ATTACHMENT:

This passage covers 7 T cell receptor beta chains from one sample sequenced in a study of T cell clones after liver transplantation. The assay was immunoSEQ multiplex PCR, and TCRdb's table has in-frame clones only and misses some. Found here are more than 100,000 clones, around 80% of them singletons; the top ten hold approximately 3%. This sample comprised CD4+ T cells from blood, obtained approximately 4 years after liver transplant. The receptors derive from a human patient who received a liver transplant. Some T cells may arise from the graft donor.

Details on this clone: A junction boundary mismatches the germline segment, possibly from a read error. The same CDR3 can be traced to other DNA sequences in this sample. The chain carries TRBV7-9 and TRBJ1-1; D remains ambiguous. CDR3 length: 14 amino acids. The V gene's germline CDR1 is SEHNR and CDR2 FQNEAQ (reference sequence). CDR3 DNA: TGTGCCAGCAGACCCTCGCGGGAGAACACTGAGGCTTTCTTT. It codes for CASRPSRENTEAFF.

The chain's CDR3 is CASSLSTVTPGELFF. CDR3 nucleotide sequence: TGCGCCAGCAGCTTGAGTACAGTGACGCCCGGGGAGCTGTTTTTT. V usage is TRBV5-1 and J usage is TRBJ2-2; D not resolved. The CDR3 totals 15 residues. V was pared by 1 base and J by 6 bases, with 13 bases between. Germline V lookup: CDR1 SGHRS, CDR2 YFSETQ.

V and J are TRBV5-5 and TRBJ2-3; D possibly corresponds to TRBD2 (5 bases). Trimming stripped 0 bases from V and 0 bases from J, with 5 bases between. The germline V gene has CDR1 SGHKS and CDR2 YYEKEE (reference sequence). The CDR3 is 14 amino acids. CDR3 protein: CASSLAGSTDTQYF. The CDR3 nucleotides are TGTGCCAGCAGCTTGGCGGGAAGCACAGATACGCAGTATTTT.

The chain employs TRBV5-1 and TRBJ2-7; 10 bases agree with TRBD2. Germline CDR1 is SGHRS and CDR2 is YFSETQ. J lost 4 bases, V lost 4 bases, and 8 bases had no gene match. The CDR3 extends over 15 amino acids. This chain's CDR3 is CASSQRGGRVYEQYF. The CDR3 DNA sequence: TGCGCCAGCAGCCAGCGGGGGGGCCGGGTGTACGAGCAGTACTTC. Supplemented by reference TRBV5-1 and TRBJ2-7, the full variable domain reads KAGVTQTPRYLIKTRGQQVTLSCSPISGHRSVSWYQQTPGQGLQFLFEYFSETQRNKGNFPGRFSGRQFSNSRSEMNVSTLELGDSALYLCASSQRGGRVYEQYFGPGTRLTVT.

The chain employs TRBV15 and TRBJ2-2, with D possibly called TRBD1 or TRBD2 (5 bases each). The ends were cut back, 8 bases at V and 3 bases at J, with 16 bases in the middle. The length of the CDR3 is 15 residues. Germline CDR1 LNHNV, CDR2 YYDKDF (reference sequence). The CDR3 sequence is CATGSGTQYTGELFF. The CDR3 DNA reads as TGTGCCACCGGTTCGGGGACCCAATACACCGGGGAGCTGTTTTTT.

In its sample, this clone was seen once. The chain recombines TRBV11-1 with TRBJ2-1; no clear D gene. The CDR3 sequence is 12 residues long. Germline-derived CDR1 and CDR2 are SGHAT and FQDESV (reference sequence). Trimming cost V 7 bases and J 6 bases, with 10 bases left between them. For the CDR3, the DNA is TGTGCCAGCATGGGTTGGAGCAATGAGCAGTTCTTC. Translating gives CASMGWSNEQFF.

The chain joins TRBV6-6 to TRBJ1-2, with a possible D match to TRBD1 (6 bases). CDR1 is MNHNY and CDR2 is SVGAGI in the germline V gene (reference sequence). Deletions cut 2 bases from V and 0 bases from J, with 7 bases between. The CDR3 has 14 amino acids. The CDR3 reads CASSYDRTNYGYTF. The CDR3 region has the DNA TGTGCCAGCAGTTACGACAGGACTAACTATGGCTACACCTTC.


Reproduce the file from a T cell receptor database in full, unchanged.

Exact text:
This passage covers 7 T cell receptor beta chains from one sample sequenced in a study of T cell clones after liver transplantation. The assay was immunoSEQ multiplex PCR, and TCRdb's table has in-frame clones only and misses some. Found here are more than 100,000 clones, around 80% of them singletons; the top ten hold approximately 3%. This sample comprised CD4+ T cells from blood, obtained approximately 4 years after liver transplant. The receptors derive from a human patient who received a liver transplant. Some T cells may arise from the graft donor.

Details on this clone: A junction boundary mismatches the germline segment, possibly from a read error. The same CDR3 can be traced to other DNA sequences in this sample. The chain carries TRBV7-9 and TRBJ1-1; D remains ambiguous. CDR3 length: 14 amino acids. The V gene's germline CDR1 is SEHNR and CDR2 FQNEAQ (reference sequence). CDR3 DNA: TGTGCCAGCAGACCCTCGCGGGAGAACACTGAGGCTTTCTTT. It codes for CASRPSRENTEAFF.

The chain's CDR3 is CASSLSTVTPGELFF. CDR3 nucleotide sequence: TGCGCCAGCAGCTTGAGTACAGTGACGCCCGGGGAGCTGTTTTTT. V usage is TRBV5-1 and J usage is TRBJ2-2; D not resolved. The CDR3 totals 15 residues. V was pared by 1 base and J by 6 bases, with 13 bases between. Germline V lookup: CDR1 SGHRS, CDR2 YFSETQ.

V and J are TRBV5-5 and TRBJ2-3; D possibly corresponds to TRBD2 (5 bases). Trimming stripped 0 bases from V and 0 bases from J, with 5 bases between. The germline V gene has CDR1 SGHKS and CDR2 YYEKEE (reference sequence). The CDR3 is 14 amino acids. CDR3 protein: CASSLAGSTDTQYF. The CDR3 nucleotides are TGTGCCAGCAGCTTGGCGGGAAGCACAGATACGCAGTATTTT.

The chain employs TRBV5-1 and TRBJ2-7; 10 bases agree with TRBD2. Germline CDR1 is SGHRS and CDR2 is YFSETQ. J lost 4 bases, V lost 4 bases, and 8 bases had no gene match. The CDR3 extends over 15 amino acids. This chain's CDR3 is CASSQRGGRVYEQYF. The CDR3 DNA sequence: TGCGCCAGCAGCCAGCGGGGGGGCCGGGTGTACGAGCAGTACTTC. Supplemented by reference TRBV5-1 and TRBJ2-7, the full variable domain reads KAGVTQTPRYLIKTRGQQVTLSCSPISGHRSVSWYQQTPGQGLQFLFEYFSETQRNKGNFPGRFSGRQFSNSRSEMNVSTLELGDSALYLCASSQRGGRVYEQYFGPGTRLTVT.

The chain employs TRBV15 and TRBJ2-2, with D possibly called TRBD1 or TRBD2 (5 bases each). The ends were cut back, 8 bases at V and 3 bases at J, with 16 bases in the middle. The length of the CDR3 is 15 residues. Germline CDR1 LNHNV, CDR2 YYDKDF (reference sequence). The CDR3 sequence is CATGSGTQYTGELFF. The CDR3 DNA reads as TGTGCCACCGGTTCGGGGACCCAATACACCGGGGAGCTGTTTTTT.

In its sample, this clone was seen once. The chain recombines TRBV11-1 with TRBJ2-1; no clear D gene. The CDR3 sequence is 12 residues long. Germline-derived CDR1 and CDR2 are SGHAT and FQDESV (reference sequence). Trimming cost V 7 bases and J 6 bases, with 10 bases left between them. For the CDR3, the DNA is TGTGCCAGCATGGGTTGGAGCAATGAGCAGTTCTTC. Translating gives CASMGWSNEQFF.

The chain joins TRBV6-6 to TRBJ1-2, with a possible D match to TRBD1 (6 bases). CDR1 is MNHNY and CDR2 is SVGAGI in the germline V gene (reference sequence). Deletions cut 2 bases from V and 0 bases from J, with 7 bases between. The CDR3 has 14 amino acids. The CDR3 reads CASSYDRTNYGYTF. The CDR3 region has the DNA TGTGCCAGCAGTTACGACAGGACTAACTATGGCTACACCTTC.